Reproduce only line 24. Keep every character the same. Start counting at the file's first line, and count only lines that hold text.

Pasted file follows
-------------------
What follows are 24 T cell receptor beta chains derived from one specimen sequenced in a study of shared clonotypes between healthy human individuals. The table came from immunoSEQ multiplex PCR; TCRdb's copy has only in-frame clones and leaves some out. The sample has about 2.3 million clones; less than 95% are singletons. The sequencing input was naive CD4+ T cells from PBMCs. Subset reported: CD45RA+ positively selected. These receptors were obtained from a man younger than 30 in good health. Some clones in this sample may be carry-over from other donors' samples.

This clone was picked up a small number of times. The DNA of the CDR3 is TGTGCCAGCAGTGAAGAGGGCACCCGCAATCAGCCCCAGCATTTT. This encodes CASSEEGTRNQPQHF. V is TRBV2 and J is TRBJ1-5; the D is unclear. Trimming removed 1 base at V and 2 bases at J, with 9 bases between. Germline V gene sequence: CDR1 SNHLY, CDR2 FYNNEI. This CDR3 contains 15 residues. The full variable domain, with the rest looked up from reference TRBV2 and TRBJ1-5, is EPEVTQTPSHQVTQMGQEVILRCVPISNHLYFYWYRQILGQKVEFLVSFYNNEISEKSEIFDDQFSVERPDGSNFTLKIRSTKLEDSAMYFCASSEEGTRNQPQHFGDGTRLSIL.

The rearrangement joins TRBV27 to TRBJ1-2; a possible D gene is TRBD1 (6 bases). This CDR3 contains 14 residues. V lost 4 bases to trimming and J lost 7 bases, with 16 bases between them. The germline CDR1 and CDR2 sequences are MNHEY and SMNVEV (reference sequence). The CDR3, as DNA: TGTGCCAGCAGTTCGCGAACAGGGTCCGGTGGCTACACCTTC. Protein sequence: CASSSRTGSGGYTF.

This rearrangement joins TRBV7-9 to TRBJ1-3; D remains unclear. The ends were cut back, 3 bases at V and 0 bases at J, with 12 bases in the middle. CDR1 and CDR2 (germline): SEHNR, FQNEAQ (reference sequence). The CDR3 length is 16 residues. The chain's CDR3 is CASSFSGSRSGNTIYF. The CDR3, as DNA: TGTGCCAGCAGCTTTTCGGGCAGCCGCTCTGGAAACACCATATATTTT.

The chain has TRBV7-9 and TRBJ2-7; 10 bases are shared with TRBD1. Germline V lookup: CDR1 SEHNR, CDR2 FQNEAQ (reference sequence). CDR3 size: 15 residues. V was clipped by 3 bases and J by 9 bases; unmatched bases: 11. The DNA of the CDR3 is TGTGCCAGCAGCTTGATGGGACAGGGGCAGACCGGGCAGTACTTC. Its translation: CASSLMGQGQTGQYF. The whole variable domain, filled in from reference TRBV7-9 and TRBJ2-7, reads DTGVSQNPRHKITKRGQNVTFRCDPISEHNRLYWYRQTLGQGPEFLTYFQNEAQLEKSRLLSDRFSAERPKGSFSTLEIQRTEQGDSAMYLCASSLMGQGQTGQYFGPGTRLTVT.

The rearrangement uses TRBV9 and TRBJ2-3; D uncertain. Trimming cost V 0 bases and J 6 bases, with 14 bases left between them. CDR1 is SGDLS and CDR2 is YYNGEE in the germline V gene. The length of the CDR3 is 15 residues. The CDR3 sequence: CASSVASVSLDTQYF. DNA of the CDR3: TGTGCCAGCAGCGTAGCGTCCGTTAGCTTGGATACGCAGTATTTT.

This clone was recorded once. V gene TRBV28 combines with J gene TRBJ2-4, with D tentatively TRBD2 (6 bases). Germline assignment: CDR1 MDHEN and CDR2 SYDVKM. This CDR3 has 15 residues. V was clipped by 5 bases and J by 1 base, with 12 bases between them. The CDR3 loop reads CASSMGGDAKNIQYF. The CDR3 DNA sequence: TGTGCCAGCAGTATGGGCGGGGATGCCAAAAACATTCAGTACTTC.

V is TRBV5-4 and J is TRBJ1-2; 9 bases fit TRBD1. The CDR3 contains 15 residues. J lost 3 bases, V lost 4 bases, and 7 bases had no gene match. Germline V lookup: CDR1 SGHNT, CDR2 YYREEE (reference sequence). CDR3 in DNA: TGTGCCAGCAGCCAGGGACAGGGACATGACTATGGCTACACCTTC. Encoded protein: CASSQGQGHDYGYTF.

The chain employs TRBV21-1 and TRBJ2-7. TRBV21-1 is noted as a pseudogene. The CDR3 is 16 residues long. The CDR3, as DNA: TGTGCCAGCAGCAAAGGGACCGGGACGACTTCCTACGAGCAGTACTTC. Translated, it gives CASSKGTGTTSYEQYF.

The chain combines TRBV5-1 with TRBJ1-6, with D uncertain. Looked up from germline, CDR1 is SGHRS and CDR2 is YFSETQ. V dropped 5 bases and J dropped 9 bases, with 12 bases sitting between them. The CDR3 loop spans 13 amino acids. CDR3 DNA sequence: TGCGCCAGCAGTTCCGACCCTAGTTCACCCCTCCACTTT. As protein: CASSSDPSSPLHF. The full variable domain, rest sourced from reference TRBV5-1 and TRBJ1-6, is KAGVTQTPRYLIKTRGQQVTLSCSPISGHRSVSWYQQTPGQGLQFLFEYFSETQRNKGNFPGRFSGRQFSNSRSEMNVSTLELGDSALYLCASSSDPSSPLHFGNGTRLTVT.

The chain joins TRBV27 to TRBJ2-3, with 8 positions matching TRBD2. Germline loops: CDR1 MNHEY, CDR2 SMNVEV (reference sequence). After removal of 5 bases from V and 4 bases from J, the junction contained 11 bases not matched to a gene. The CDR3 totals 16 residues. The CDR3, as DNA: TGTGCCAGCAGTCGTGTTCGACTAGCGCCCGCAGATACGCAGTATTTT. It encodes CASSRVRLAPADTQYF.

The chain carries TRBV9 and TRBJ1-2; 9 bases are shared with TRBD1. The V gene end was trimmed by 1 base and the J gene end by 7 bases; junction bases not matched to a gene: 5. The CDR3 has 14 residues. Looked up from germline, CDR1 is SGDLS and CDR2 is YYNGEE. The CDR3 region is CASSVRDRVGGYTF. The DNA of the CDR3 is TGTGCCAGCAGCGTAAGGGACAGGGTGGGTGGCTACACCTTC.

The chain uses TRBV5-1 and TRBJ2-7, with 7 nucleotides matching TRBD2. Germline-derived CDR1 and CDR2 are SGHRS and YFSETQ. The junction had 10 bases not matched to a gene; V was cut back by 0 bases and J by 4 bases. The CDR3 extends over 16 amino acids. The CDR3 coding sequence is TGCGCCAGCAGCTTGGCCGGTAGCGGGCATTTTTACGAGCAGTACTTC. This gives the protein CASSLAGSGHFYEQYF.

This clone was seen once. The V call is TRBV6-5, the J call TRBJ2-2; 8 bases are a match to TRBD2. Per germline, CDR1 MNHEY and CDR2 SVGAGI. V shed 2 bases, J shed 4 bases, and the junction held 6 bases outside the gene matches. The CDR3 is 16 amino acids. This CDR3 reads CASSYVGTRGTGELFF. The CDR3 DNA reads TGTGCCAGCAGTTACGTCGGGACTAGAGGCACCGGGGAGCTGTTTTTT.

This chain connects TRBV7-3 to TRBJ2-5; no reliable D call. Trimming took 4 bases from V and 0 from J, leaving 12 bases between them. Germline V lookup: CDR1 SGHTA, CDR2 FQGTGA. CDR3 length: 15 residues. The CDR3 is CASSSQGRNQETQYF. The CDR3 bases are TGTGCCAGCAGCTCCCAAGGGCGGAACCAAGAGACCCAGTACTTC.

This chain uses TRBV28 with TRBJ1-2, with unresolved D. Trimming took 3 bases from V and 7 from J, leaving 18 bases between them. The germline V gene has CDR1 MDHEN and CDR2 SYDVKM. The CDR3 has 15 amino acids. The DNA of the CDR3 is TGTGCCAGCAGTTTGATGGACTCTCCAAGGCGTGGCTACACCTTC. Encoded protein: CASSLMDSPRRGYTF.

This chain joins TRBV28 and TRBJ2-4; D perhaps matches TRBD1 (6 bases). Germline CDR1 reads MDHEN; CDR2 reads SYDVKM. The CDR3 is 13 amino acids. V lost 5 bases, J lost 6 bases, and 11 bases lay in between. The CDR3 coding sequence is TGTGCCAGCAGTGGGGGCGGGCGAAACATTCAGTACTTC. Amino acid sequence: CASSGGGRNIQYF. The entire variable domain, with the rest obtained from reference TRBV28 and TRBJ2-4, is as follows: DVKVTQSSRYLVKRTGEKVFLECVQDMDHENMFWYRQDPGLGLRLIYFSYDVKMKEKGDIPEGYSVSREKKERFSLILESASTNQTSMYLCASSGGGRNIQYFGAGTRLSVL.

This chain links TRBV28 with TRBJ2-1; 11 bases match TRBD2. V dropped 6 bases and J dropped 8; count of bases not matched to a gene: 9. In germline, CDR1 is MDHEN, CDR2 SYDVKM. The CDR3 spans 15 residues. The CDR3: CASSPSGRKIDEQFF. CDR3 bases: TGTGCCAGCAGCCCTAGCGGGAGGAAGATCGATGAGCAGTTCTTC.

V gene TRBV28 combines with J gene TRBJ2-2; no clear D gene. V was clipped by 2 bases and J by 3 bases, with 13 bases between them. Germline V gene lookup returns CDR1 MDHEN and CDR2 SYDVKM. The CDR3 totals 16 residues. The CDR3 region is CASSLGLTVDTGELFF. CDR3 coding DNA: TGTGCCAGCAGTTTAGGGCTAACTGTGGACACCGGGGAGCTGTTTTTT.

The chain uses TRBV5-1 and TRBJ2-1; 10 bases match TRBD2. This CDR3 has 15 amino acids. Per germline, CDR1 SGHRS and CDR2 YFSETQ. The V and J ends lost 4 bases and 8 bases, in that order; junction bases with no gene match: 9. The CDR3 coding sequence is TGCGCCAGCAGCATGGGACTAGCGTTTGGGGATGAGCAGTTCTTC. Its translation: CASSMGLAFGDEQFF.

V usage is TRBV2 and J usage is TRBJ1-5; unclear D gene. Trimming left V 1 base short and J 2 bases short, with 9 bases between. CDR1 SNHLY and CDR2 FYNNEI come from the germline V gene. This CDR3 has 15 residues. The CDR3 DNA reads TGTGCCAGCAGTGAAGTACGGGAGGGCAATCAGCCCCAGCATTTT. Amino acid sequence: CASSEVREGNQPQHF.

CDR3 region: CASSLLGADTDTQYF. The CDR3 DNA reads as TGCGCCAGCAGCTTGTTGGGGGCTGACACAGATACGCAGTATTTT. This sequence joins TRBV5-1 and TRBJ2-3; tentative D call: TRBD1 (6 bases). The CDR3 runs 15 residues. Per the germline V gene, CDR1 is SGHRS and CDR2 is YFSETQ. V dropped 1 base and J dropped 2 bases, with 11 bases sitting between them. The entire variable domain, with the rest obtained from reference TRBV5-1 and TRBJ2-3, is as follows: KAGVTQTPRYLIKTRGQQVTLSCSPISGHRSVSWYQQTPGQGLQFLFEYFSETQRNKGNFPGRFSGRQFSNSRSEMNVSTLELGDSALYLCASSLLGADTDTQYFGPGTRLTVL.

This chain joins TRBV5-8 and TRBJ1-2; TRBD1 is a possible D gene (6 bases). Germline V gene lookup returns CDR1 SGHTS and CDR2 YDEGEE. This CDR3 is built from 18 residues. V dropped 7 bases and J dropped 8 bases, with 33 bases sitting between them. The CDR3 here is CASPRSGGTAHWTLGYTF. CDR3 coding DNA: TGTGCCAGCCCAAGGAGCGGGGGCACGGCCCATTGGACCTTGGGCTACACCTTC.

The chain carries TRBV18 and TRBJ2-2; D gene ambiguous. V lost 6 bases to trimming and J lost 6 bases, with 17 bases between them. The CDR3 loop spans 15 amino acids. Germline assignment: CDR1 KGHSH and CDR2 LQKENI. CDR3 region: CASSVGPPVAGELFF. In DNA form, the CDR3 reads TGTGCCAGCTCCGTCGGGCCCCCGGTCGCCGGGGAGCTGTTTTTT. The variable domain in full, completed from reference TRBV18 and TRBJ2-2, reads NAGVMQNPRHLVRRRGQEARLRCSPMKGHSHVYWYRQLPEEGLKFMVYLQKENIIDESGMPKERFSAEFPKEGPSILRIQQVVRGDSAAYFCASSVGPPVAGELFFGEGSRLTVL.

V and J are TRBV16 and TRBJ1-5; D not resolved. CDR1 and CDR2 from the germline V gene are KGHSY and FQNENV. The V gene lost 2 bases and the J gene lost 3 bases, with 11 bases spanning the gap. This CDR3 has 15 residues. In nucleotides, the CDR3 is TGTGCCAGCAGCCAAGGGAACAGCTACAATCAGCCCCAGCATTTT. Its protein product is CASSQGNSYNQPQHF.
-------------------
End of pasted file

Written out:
The chain carries TRBV18 and TRBJ2-2; D gene ambiguous. V lost 6 bases to trimming and J lost 6 bases, with 17 bases between them. The CDR3 loop spans 15 amino acids. Germline assignment: CDR1 KGHSH and CDR2 LQKENI. CDR3 region: CASSVGPPVAGELFF. In DNA form, the CDR3 reads TGTGCCAGCTCCGTCGGGCCCCCGGTCGCCGGGGAGCTGTTTTTT. The variable domain in full, completed from reference TRBV18 and TRBJ2-2, reads NAGVMQNPRHLVRRRGQEARLRCSPMKGHSHVYWYRQLPEEGLKFMVYLQKENIIDESGMPKERFSAEFPKEGPSILRIQQVVRGDSAAYFCASSVGPPVAGELFFGEGSRLTVL.